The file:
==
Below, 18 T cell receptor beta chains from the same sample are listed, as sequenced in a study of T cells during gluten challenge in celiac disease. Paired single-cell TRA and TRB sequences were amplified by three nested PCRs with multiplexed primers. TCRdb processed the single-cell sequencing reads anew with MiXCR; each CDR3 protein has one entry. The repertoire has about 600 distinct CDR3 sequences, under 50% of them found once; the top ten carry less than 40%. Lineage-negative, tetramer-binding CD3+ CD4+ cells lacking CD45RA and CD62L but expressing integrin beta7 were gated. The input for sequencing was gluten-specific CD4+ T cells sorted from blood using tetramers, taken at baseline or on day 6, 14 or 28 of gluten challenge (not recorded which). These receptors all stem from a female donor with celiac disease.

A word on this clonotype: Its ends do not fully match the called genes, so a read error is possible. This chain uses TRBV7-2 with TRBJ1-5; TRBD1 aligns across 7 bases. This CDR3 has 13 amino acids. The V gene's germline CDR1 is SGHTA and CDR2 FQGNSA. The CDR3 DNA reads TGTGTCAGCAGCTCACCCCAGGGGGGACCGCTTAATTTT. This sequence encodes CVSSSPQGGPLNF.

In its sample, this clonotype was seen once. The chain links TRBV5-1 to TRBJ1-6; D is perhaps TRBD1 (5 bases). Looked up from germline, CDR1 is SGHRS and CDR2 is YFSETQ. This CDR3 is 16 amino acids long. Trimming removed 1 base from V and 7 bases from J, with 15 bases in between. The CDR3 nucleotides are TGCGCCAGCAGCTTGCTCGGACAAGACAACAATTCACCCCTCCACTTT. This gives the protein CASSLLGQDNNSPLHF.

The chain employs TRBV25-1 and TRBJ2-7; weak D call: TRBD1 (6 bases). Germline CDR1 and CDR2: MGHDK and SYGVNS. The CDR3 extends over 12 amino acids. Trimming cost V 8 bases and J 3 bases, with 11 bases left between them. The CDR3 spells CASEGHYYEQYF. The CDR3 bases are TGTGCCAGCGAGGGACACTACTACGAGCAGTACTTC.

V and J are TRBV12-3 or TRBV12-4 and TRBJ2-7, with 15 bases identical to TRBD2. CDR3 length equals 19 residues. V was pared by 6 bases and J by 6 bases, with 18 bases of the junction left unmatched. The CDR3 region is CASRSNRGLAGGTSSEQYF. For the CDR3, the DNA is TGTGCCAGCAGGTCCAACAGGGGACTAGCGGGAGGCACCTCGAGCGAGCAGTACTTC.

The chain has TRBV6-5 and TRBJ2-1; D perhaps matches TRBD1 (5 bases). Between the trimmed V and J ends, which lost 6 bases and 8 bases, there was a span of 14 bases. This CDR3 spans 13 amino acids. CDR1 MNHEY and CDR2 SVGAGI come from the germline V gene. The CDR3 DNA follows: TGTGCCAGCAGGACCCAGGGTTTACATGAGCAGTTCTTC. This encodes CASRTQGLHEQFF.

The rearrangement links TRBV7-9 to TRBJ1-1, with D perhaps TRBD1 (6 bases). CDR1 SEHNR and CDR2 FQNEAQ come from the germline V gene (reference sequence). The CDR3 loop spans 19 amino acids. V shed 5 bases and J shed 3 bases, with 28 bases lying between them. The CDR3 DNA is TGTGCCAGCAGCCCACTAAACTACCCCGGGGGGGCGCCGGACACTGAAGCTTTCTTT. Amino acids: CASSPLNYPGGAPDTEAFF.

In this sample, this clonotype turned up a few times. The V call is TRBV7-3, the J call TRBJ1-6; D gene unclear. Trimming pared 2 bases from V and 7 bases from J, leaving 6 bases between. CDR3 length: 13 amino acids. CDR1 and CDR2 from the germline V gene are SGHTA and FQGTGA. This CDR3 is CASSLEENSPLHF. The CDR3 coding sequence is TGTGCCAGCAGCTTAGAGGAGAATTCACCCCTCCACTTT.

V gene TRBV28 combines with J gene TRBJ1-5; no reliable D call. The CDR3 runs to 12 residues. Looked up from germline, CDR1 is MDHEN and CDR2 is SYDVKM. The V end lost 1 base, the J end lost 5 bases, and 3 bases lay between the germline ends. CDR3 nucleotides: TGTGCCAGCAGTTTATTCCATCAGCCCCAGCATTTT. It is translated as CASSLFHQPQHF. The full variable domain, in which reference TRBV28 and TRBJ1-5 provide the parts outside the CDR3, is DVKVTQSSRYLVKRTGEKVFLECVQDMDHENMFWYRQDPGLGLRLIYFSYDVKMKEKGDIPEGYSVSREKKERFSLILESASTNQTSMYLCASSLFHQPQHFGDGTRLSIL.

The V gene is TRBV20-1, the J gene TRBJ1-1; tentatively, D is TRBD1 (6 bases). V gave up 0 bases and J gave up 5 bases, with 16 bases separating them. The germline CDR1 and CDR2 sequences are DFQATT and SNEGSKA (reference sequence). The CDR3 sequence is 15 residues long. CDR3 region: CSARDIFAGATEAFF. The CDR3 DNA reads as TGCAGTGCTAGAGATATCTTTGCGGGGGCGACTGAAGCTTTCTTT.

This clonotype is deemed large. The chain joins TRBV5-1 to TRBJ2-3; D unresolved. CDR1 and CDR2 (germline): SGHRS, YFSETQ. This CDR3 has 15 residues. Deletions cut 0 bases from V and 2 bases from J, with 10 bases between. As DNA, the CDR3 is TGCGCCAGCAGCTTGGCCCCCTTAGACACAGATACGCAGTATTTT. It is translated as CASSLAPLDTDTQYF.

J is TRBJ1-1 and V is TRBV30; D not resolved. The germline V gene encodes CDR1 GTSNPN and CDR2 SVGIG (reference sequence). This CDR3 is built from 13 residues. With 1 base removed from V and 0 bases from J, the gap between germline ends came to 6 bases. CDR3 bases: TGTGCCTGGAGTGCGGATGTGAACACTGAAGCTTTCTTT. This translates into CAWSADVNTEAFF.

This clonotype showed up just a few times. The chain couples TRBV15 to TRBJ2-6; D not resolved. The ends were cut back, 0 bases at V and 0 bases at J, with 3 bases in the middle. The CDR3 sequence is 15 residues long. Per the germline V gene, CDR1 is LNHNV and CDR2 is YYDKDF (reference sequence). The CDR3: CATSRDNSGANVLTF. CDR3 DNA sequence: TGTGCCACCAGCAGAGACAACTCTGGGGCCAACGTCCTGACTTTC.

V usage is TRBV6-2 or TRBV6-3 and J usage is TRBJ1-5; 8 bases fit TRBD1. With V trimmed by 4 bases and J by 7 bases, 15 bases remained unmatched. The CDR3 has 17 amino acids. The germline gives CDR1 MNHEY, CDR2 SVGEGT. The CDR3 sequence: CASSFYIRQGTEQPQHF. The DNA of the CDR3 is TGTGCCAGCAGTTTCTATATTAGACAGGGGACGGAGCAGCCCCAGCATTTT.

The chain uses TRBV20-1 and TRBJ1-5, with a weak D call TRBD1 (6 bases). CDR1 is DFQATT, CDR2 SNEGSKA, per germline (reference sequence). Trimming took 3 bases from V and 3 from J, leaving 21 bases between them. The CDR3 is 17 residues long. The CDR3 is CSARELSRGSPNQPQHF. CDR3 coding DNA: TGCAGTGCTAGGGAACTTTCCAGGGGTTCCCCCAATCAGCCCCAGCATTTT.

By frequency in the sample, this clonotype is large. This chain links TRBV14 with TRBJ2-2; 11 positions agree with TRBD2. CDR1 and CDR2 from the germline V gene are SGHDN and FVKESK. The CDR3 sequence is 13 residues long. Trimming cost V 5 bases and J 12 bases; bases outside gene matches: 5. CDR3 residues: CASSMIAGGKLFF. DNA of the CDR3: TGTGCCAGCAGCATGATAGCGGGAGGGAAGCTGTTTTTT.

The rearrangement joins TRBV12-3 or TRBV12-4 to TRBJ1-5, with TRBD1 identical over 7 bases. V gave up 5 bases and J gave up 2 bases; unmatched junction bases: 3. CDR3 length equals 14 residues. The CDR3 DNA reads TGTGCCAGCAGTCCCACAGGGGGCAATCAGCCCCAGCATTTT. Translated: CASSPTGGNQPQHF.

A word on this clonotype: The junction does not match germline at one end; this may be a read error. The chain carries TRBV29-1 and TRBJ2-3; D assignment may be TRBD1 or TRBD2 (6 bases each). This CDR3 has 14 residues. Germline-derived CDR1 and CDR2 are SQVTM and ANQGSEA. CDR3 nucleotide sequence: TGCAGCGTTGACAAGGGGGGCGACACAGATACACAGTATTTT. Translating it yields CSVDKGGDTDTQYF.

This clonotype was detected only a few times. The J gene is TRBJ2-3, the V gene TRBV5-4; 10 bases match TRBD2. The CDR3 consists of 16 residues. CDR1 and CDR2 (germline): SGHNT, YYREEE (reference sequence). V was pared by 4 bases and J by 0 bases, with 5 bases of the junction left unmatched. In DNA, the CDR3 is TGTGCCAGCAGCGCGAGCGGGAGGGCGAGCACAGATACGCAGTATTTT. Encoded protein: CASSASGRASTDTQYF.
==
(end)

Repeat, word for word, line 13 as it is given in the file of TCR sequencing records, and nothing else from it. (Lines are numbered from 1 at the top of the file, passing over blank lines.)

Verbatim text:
This clonotype showed up just a few times. The chain couples TRBV15 to TRBJ2-6; D not resolved. The ends were cut back, 0 bases at V and 0 bases at J, with 3 bases in the middle. The CDR3 sequence is 15 residues long. Per the germline V gene, CDR1 is LNHNV and CDR2 is YYDKDF (reference sequence). The CDR3: CATSRDNSGANVLTF. CDR3 DNA sequence: TGTGCCACCAGCAGAGACAACTCTGGGGCCAACGTCCTGACTTTC.